Back to the issue of why mainstream Jews in North America seem to be liberal on so many issues yet cannot bring themselves to critique Israel, even in the slightest way. There are issues there that would make the average queer’s hair stand on end, and that get debated in Israeli society regularly. Specifically to the gay plight, do we ever hear about how Rabbis and religious members of the Knesset lead the fight against Gay rights there? Or do we only hear about Israel, the land of tolerance and democracy that has a Pride parade? Do we talk about the gays that got stabbed at a Jerusalem Pride two years ago by orthodox Jews, or do we simply celebrate that a Pride parade occurred? Why the silence on the complexities in Israel by the mainstream Jewish community?

From a liberal perspective, how does a Canadian Jew distinguish between rights for gays and rights for Arabs for example? Just recently, the Knesset passed a law forbidding Arab citizens of Israel from purchasing homes within Jewish settlements (those inside Israel, not the West Bank). Effectively the law states that based on one’s ethnicity (not citizenship), one may not buy property in certain areas. If we simply replaced this for “gays,” would the liberal Canadian Jew then be outraged? What if a gay person was forbidden by the Canadian parliament from settling in Alberta? Or let’s make it simpler: What if a Jew was forbidden from living in Mississauga? Sounds ludicrous? Well, it may, but that’s one of the many laws recently passed as it relates to Arab citizens of Israel. But the community remains mum; they’d rather talk about Iran and its threat to Israel’s existence rather than the daily erosion of democracy therein.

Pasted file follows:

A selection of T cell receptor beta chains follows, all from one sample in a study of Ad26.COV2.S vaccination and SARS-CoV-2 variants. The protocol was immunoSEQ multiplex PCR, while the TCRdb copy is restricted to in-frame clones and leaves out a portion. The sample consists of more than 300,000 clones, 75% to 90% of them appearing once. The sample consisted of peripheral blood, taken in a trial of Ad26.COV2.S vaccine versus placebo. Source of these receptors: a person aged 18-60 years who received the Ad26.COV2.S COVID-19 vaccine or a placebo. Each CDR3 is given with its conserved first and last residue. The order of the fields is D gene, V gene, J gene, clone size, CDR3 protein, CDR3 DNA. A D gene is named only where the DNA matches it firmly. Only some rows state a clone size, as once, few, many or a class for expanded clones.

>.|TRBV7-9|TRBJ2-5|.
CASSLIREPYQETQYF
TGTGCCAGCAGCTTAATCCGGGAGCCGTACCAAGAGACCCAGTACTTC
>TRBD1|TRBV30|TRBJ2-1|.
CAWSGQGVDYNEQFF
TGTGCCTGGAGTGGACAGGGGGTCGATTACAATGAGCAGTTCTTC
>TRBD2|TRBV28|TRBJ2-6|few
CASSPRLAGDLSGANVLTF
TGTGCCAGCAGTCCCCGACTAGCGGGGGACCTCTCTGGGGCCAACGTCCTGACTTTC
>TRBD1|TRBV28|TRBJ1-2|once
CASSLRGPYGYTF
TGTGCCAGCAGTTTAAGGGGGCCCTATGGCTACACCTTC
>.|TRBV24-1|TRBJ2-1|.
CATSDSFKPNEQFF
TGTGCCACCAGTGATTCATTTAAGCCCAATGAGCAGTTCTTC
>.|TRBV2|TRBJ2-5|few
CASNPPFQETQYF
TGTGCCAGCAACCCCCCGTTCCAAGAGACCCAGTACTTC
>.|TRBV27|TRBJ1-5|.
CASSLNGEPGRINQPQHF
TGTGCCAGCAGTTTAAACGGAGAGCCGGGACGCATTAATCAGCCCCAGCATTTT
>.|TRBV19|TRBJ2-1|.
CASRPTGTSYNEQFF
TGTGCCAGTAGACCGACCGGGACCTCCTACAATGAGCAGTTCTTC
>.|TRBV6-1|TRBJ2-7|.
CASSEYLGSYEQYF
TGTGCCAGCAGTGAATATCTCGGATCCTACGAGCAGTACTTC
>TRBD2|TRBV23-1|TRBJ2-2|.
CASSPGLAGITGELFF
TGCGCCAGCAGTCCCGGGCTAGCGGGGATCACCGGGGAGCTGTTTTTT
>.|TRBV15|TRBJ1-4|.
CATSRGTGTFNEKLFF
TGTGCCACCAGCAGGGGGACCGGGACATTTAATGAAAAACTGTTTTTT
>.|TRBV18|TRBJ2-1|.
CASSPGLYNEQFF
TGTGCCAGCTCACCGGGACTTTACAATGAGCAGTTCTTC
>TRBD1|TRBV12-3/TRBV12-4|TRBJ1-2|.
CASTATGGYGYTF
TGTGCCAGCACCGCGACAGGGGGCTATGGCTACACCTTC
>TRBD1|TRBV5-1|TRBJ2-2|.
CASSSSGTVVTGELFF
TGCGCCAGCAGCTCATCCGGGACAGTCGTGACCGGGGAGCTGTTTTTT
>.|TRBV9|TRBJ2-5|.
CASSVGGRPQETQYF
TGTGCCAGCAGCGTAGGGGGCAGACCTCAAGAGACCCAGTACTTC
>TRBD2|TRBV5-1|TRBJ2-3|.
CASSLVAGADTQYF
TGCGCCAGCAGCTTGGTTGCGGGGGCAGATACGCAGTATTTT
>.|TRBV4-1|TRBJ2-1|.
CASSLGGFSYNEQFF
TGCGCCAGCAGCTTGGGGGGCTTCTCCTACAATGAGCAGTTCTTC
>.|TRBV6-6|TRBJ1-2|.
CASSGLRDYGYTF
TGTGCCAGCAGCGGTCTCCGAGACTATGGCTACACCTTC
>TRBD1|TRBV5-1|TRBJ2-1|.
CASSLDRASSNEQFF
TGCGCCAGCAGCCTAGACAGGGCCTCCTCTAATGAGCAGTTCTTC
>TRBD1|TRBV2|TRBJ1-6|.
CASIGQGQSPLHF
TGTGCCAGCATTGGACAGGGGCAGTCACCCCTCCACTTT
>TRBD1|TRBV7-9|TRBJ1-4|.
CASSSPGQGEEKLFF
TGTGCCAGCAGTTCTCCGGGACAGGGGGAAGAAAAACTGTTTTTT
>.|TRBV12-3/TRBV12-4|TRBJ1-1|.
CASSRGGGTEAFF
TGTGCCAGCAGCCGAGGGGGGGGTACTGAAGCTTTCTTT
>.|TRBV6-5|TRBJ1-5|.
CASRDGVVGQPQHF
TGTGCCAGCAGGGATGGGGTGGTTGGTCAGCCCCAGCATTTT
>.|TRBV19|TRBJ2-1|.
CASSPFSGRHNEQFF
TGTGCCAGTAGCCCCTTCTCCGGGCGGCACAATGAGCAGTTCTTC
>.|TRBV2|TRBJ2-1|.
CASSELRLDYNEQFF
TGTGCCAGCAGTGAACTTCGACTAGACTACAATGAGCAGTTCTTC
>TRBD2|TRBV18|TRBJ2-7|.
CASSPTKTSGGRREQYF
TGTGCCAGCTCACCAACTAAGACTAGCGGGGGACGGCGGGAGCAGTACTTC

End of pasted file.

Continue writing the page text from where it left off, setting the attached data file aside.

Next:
My Israeli friends are baffled by the lack of honesty in the Jewish-Canadian community and my Jewish Canadian gay friends are nervous that they have become targets in the ever-more polarizing campaign of Kulanu and the mainstream Jewish-Canadian organizations who maintain that “either you are with us or against us, you are pro-Israel or for its destruction.” For Jewish members of the LGBT community and their friends, this has produced acrimoniousness and a sense of fear as evidenced by a young gay man who would not take my free speech pamphlet at an event last week. He glared at me and said: “I’m Jewish!” I retorted, “Wow, cool, me too!” His confusion was legitimate in the face of Kulanu’s messaging. He looked even more baffled when I told him I grew-up in Israel. He said, “So, you’ve even been over there? What’s it like?” Despite his absolute ignorance, his mind had been made up — those who questioned Israel were the enemy.

I would hence forth ask Israel’s liberal supporters, when IS it justifiable to speak out against one’s country (or one’s that you support in any case)? Amongst my Israeli friends, the line was crossed so long ago that this is not even the question anymore — their question is back at us is: “As Jewish gays in Canada, when will you speak about what is really happening here? Because our government, the rise of the religious right, and the erosion of democracy makes Israel a dangerous place to live in for gays and straights alike. When will you support us as people and not as an ideology?”

Elle Flanders is a Canadian filmmaker and a driving force behind Queers Against Israeli Apartheid.